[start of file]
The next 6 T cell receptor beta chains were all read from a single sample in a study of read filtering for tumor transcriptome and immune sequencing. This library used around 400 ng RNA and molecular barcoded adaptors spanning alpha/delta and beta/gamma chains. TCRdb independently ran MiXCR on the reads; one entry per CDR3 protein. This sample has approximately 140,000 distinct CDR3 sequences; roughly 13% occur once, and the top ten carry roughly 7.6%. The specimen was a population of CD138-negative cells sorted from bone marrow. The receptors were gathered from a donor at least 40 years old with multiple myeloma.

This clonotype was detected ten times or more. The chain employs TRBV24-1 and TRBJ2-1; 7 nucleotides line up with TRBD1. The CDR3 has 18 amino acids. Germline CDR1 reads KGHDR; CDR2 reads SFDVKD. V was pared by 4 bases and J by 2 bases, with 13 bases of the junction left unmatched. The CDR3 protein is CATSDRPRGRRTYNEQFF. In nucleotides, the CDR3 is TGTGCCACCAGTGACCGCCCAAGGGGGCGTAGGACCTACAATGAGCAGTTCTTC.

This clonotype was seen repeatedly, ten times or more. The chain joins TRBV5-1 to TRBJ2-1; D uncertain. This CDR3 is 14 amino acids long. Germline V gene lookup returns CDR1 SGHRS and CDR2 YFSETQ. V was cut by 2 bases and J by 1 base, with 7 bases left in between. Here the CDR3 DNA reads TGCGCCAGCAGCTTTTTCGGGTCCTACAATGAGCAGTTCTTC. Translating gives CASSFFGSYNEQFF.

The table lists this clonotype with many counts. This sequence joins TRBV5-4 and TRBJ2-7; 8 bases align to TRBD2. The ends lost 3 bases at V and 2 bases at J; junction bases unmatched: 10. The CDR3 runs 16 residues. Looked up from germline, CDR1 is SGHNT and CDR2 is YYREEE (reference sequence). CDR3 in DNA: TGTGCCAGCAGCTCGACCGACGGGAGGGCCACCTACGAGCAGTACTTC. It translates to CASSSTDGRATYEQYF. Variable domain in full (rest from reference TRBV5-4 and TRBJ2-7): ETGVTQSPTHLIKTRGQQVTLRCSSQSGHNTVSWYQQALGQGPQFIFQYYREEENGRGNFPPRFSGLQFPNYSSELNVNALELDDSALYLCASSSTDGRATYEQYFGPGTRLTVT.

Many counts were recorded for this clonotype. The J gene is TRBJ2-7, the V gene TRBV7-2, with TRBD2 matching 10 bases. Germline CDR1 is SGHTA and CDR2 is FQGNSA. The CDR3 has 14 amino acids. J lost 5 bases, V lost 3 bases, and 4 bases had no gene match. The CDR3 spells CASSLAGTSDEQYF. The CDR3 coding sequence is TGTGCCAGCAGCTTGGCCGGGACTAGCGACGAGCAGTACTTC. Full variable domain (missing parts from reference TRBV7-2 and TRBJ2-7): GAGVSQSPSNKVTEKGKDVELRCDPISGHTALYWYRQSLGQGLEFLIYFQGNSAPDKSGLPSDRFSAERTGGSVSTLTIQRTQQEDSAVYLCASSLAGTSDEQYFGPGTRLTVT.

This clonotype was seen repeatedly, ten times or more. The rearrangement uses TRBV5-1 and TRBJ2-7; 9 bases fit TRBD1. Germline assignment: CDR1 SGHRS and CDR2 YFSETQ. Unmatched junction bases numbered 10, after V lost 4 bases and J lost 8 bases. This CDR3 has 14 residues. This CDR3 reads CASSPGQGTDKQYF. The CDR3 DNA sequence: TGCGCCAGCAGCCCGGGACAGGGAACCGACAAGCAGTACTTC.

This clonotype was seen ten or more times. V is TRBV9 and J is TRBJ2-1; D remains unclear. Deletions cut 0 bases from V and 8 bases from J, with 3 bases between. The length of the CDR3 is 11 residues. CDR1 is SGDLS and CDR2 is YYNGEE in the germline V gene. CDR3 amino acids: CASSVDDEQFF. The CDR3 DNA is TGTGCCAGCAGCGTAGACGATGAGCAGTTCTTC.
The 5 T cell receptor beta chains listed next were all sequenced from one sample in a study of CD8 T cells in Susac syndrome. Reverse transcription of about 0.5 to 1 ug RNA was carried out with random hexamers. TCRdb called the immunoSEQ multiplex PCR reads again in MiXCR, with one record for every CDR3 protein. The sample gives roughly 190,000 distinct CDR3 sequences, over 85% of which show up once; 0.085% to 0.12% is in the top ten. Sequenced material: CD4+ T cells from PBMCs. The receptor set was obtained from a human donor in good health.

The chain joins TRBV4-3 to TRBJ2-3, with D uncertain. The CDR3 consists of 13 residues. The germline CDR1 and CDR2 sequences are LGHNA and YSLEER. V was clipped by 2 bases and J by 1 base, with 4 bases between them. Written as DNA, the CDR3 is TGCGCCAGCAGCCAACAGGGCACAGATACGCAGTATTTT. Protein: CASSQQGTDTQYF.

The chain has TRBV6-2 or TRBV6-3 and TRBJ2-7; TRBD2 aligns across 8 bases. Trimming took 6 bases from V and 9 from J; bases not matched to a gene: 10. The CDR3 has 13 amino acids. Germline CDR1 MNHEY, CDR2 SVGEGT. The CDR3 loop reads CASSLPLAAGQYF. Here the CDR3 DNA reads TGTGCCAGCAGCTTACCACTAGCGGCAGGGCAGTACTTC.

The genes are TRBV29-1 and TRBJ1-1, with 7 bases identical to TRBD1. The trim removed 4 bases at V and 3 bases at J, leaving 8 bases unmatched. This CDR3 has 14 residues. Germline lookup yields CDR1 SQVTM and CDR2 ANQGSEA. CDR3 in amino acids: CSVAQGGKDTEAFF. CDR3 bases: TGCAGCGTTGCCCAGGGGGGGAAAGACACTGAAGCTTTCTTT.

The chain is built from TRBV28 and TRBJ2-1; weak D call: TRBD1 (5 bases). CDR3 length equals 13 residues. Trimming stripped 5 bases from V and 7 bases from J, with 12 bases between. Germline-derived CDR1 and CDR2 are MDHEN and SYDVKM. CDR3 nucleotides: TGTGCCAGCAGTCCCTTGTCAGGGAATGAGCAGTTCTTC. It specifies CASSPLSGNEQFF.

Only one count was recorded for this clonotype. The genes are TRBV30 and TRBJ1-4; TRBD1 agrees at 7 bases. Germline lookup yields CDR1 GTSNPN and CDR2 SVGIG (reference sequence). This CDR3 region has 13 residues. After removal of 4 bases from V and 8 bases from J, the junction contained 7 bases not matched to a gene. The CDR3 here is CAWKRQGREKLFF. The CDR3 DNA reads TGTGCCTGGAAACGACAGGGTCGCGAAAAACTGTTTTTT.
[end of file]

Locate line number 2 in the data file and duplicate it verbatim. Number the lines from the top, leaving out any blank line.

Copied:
This clonotype was detected ten times or more. The chain employs TRBV24-1 and TRBJ2-1; 7 nucleotides line up with TRBD1. The CDR3 has 18 amino acids. Germline CDR1 reads KGHDR; CDR2 reads SFDVKD. V was pared by 4 bases and J by 2 bases, with 13 bases of the junction left unmatched. The CDR3 protein is CATSDRPRGRRTYNEQFF. In nucleotides, the CDR3 is TGTGCCACCAGTGACCGCCCAAGGGGGCGTAGGACCTACAATGAGCAGTTCTTC.